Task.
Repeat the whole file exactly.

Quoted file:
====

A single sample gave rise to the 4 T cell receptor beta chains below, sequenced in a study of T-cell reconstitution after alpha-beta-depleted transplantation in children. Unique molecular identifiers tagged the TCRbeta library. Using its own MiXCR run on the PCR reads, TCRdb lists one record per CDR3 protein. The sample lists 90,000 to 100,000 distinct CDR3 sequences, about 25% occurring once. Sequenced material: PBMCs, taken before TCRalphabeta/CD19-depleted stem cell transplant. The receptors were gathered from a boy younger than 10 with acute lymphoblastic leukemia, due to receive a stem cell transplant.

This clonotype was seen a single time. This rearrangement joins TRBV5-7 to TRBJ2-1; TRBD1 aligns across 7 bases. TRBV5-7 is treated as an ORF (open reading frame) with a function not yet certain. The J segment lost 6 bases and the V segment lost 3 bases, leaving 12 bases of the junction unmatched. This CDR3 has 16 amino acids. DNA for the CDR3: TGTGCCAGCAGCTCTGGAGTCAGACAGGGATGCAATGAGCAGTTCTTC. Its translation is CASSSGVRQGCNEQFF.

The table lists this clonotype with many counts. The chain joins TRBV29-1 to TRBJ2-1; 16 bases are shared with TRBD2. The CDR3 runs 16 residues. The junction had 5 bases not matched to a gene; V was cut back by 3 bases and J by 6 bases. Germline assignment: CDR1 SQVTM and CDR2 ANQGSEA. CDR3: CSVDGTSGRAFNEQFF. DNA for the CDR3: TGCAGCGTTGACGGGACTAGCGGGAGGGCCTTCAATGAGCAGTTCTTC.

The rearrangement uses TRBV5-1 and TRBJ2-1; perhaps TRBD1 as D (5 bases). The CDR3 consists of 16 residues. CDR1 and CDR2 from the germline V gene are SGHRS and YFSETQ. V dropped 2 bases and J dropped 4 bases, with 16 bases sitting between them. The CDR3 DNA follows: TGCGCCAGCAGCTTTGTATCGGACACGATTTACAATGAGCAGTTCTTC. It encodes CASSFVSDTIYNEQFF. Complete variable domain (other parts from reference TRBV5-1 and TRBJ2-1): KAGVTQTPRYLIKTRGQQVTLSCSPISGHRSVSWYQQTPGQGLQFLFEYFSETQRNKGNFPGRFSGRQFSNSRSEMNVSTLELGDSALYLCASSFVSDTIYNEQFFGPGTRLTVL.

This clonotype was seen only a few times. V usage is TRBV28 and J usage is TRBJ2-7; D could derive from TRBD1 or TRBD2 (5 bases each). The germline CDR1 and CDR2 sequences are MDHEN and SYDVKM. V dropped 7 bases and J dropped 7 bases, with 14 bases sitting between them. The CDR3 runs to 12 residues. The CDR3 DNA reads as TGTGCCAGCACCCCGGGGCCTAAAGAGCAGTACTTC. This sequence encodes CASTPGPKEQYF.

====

A single sample gave rise to the 4 T cell receptor beta chains below, sequenced in a study of T-cell reconstitution after alpha-beta-depleted transplantation in children. Unique molecular identifiers tagged the TCRbeta library. Using its own MiXCR run on the PCR reads, TCRdb lists one record per CDR3 protein. The sample lists 90,000 to 100,000 distinct CDR3 sequences, about 25% occurring once. Sequenced material: PBMCs, taken before TCRalphabeta/CD19-depleted stem cell transplant. The receptors were gathered from a boy younger than 10 with acute lymphoblastic leukemia, due to receive a stem cell transplant.

This clonotype was seen a single time. This rearrangement joins TRBV5-7 to TRBJ2-1; TRBD1 aligns across 7 bases. TRBV5-7 is treated as an ORF (open reading frame) with a function not yet certain. The J segment lost 6 bases and the V segment lost 3 bases, leaving 12 bases of the junction unmatched. This CDR3 has 16 amino acids. DNA for the CDR3: TGTGCCAGCAGCTCTGGAGTCAGACAGGGATGCAATGAGCAGTTCTTC. Its translation is CASSSGVRQGCNEQFF.

The table lists this clonotype with many counts. The chain joins TRBV29-1 to TRBJ2-1; 16 bases are shared with TRBD2. The CDR3 runs 16 residues. The junction had 5 bases not matched to a gene; V was cut back by 3 bases and J by 6 bases. Germline assignment: CDR1 SQVTM and CDR2 ANQGSEA. CDR3: CSVDGTSGRAFNEQFF. DNA for the CDR3: TGCAGCGTTGACGGGACTAGCGGGAGGGCCTTCAATGAGCAGTTCTTC.

The rearrangement uses TRBV5-1 and TRBJ2-1; perhaps TRBD1 as D (5 bases). The CDR3 consists of 16 residues. CDR1 and CDR2 from the germline V gene are SGHRS and YFSETQ. V dropped 2 bases and J dropped 4 bases, with 16 bases sitting between them. The CDR3 DNA follows: TGCGCCAGCAGCTTTGTATCGGACACGATTTACAATGAGCAGTTCTTC. It encodes CASSFVSDTIYNEQFF. Complete variable domain (other parts from reference TRBV5-1 and TRBJ2-1): KAGVTQTPRYLIKTRGQQVTLSCSPISGHRSVSWYQQTPGQGLQFLFEYFSETQRNKGNFPGRFSGRQFSNSRSEMNVSTLELGDSALYLCASSFVSDTIYNEQFFGPGTRLTVL.

This clonotype was seen only a few times. V usage is TRBV28 and J usage is TRBJ2-7; D could derive from TRBD1 or TRBD2 (5 bases each). The germline CDR1 and CDR2 sequences are MDHEN and SYDVKM. V dropped 7 bases and J dropped 7 bases, with 14 bases sitting between them. The CDR3 runs to 12 residues. The CDR3 DNA reads as TGTGCCAGCACCCCGGGGCCTAAAGAGCAGTACTTC. This sequence encodes CASTPGPKEQYF.